Where's Mine?

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t's been 40 years since Mike Royko suggested Chicago take on a new motto, Ubi Est Mea -- "Where's mine?"

Still, loads of city politicians continue to live up to Royko's maxim by making sure any good they do for the city also benefits a buddy, crony, lackey, lover or blood relative.

Take the fancy new brick homes springing from the old iron plant on the wrong side of the tracks at 105th and Vincennes in Ald. Howard Brookins Jr.'s 21st Ward.


Developers call it Renaissance at Beverly Ridge, but it's actually in Washington Heights. By calling the new subdivision "Beverly," after the wealthier more prestigious 'hood next door, the place sounds even better to buyers.

Regardless, Beverly Ridge gives hope to part of a neighborhood that has too many vacant lots, boarded-up homes and miscellaneous blight.

Brookins takes credit for scoring $87.1 million in public cash for the project developers, including $11.6 million from the city to entice developers to build.

Former Notre Dame free safety Patrick Terrell -- the same guy who broke up a pass in the end zone to help the Fighting Irish upset undefeated Miami in 1988 -- heads the joint venture with MGM Urban Properties.

In Brookins' ward newsletter, Terrell says, "Without Ald. Brookins' commitment, this project would not have gone anywhere."

After the deal was done, Brookins, who's running for Cook County state's attorney, says he remembers "asking these guys if we can refer people to them for work."

So, he did. One of the alderman's recommendations was his girlfriend, Ebonie Taylor, during his bitter divorce from his first wife, Nanette Brookins.

Ebonie Taylor, who married Ald. Brookins after his divorce was final, got hired to sell the Beverly Ridge homes -- which go for between $285,000 and $560,000 -- for straight commission.

Brookins said he didn't know exactly when his wife got the job, and she refused to answer questions about it.

When asked about Ebonie Taylor-Brookins' employment, Terrell got flustered and suddenly announced, "Listen, I got to catch a plane."
Brookins makes no apologies

Neither Terrell's economic disclosure statement nor Brookins' ethics statements mention Taylor-Brookins' employment on a project that gets city funds.

Even if that seems a bit hinky to you, there may be nothing illegal about it. But government watchdogs say it raises questions about the redevelopment deal.

"The average person on the street would probably consider it interesting. . . . It's not because the wife of an alderman is involved in real estate," said Jay Stewart, Better Government Association executive director.

"It's when the wife of an alderman is involved in selling a project that gets city funds in the alderman's ward, that he was clearly instrumental in bringing together, that it does raise a red flag, sure.

"Should the project get a second look? Yes."

Brookins says he's done nothing wrong by recommending his wife for the job.

"Look, she's gotta work somewhere, and I know everybody. What does she do, not work at all?" Brookins said. "We both were not born to people of enormous means and she has to work. I could hire her as my chief of staff without any ethical questions, but I'm not doing that. I'm damned if I do and damned if I don't."

Besides, Brookins says his wife hasn't sold a home or made a dime at Beverly Ridge, yet.

"It would be nice if she could close some deals," Brookins said. "So she can get paid."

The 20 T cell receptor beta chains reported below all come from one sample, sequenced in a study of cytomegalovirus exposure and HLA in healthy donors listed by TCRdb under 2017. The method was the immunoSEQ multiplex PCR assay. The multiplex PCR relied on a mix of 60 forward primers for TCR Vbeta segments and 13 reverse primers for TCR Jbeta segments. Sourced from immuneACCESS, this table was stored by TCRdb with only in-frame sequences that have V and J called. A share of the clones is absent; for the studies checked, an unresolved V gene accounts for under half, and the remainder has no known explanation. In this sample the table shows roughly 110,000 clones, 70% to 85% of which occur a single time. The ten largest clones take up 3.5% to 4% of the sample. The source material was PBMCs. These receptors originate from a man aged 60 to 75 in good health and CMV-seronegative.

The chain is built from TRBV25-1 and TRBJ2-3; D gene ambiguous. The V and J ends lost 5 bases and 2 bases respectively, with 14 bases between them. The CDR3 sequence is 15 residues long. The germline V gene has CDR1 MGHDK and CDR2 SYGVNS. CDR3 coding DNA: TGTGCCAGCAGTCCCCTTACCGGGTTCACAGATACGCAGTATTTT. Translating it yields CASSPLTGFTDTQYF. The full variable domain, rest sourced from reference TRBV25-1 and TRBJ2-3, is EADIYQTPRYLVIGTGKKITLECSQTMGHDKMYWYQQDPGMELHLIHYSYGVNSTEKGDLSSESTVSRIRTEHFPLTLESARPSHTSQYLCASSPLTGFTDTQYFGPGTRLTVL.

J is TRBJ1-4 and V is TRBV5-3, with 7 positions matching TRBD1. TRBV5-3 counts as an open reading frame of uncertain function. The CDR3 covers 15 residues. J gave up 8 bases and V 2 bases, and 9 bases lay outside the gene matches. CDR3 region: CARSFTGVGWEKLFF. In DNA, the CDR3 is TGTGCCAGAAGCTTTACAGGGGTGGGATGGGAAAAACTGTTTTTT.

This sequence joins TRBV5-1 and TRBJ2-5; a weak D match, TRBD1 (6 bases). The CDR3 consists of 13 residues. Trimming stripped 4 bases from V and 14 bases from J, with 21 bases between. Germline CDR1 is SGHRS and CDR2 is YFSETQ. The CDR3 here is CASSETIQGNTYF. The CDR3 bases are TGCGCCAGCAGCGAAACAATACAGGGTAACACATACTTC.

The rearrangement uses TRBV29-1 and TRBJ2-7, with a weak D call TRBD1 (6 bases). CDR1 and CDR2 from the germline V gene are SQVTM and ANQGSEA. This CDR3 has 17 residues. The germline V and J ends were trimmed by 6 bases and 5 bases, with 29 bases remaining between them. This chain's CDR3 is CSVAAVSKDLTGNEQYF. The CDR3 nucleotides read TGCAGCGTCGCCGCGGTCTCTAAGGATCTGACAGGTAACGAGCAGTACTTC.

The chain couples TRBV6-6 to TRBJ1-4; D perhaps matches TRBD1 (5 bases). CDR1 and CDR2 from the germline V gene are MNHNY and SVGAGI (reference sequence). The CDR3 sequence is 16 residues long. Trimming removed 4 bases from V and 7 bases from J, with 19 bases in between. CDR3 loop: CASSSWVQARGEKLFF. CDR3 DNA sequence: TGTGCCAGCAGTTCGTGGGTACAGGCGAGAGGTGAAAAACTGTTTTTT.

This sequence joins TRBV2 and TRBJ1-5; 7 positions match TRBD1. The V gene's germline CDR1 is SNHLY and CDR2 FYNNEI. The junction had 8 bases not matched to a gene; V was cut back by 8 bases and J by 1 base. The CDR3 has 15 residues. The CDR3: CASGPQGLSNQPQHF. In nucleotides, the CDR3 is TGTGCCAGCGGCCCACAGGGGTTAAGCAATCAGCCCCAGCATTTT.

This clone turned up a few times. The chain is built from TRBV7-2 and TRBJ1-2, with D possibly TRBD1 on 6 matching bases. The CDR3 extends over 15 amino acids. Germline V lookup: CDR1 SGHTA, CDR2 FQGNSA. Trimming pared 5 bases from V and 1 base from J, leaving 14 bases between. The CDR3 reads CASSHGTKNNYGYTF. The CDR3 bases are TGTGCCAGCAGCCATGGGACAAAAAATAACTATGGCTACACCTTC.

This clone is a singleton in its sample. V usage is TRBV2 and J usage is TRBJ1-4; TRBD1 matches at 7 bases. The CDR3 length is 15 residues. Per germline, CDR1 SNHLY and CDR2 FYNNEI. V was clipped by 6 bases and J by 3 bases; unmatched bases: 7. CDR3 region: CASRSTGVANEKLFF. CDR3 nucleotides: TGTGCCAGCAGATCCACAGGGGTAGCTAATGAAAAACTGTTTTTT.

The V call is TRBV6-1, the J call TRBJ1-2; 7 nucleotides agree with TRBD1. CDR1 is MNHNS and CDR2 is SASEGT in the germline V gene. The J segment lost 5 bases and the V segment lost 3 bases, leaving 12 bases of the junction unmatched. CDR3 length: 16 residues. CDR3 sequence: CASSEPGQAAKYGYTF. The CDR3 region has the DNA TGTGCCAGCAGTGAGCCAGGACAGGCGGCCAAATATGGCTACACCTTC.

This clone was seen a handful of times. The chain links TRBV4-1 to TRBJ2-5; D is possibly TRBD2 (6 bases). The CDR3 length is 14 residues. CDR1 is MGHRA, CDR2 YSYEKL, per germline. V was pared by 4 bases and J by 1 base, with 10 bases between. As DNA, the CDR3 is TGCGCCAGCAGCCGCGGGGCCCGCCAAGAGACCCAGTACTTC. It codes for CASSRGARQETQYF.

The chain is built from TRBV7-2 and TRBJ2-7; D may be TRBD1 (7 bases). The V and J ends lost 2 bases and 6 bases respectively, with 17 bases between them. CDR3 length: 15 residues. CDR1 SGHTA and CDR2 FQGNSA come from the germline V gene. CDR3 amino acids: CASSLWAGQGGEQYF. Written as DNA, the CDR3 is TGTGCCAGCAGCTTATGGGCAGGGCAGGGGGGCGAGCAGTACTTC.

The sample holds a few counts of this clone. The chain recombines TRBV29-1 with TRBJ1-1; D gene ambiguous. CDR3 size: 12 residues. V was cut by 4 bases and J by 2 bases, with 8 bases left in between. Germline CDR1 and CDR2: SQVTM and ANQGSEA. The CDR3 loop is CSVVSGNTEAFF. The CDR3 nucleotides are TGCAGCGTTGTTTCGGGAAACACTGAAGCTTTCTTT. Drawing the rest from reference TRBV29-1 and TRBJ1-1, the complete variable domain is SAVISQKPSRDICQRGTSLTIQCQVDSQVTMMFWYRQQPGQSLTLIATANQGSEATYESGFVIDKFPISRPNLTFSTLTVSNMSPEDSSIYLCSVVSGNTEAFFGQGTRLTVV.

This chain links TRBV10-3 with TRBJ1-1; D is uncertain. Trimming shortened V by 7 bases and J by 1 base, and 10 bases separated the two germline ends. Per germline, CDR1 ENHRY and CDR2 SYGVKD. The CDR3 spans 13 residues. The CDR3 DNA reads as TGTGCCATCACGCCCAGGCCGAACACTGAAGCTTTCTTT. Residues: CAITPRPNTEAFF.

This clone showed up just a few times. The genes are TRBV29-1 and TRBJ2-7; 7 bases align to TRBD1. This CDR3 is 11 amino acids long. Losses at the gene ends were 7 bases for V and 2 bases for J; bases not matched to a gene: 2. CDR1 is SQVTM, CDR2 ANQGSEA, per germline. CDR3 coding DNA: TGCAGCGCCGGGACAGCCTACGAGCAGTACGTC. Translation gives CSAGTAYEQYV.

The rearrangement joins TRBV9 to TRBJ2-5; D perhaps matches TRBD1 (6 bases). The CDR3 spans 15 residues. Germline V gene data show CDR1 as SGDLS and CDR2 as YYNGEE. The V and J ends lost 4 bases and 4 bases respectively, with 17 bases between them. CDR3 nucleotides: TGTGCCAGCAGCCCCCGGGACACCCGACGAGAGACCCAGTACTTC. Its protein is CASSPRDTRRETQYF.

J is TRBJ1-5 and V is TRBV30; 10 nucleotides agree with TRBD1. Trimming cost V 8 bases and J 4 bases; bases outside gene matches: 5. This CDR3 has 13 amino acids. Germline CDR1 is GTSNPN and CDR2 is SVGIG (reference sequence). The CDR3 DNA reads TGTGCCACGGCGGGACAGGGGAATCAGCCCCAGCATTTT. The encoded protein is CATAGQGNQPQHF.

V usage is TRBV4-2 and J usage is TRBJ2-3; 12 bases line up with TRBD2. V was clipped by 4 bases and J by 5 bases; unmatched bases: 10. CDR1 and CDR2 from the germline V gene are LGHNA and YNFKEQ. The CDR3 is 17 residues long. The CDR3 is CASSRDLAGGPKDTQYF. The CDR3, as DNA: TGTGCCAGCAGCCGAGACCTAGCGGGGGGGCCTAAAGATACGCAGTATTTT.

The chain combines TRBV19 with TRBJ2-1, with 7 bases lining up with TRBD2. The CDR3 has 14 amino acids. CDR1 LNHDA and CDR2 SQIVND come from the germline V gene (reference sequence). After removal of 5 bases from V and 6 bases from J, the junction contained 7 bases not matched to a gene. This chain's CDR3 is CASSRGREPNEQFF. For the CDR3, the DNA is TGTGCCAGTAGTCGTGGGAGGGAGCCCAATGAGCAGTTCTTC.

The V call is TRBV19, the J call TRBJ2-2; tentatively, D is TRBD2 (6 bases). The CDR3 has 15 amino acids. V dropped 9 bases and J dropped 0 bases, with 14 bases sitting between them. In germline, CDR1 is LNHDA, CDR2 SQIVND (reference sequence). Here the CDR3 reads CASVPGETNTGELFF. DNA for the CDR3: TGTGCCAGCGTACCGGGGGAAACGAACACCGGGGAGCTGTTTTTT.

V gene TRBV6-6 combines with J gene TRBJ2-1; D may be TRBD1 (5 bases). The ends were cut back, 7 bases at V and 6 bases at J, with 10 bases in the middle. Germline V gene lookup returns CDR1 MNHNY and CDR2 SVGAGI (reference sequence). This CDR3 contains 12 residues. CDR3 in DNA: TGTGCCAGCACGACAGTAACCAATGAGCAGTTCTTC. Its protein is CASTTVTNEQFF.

Royko would be proud.

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3 Comments

Mr. Konkol. I am offended that you call the neighborhood that I live in, Washington Heights, the "wrong side of the tracks". I think that most people know the boundaries, but unfortunately, the development is called Beverly Ridge as opposed to The Heights or some such other name. I personally am glad that this neighborhood of hardworking people is getting the much needed new housing, businesses, etc., that has been happening all over the city. If you drive through, of course, just like most places in the city (including Beverly) you will see some grass not cut and questionable landscaping and some boarded homes (they don't board the empty ones in Beverly (but there are foreclosures there, also) but you will see in Washington Heights many people going about business just like our neighbors to the West. Going to work, school, etc. This area was hard hit with the HB4050 fiasco and the real estate foreclosure escapades but we are still holding on to hope and change here in Washington Heights. Until recently, there had not been a vacant home on my block in the last 17 years that I have lived in my home. I can see you writing to disparage Brookins, but why disparage a whole community for one person.

Mark,
Good article, but it seems that this behavior is acceptable in Chicago. Same people still keep getting re-elected. Everyone in the city knew that Troutman was stealing, but it wasn't until she was under federal indictment did people elect someone else. The zoning laws must change. They will be kept that way, because alderman's wives need job. Aldermen need contributions. In response to that earlier post. Beverly sells better than Washington Heights.

People are already spooked out of buying homes, and now Ald. Brookins expects to move property by having the woman who he cheated on his wife with being the deal maker? How is this supposed to work? Maybe his wife should fill out a job application at Target. They like hiring thin women.

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Mark Konkol

Mark Konkol covers city neighborhoods for the Chicago Sun-Times. You can e-mail him or call (312) 321-2146.

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This page contains a single entry by Mark Konkol published on January 25, 2008 9:15 AM.

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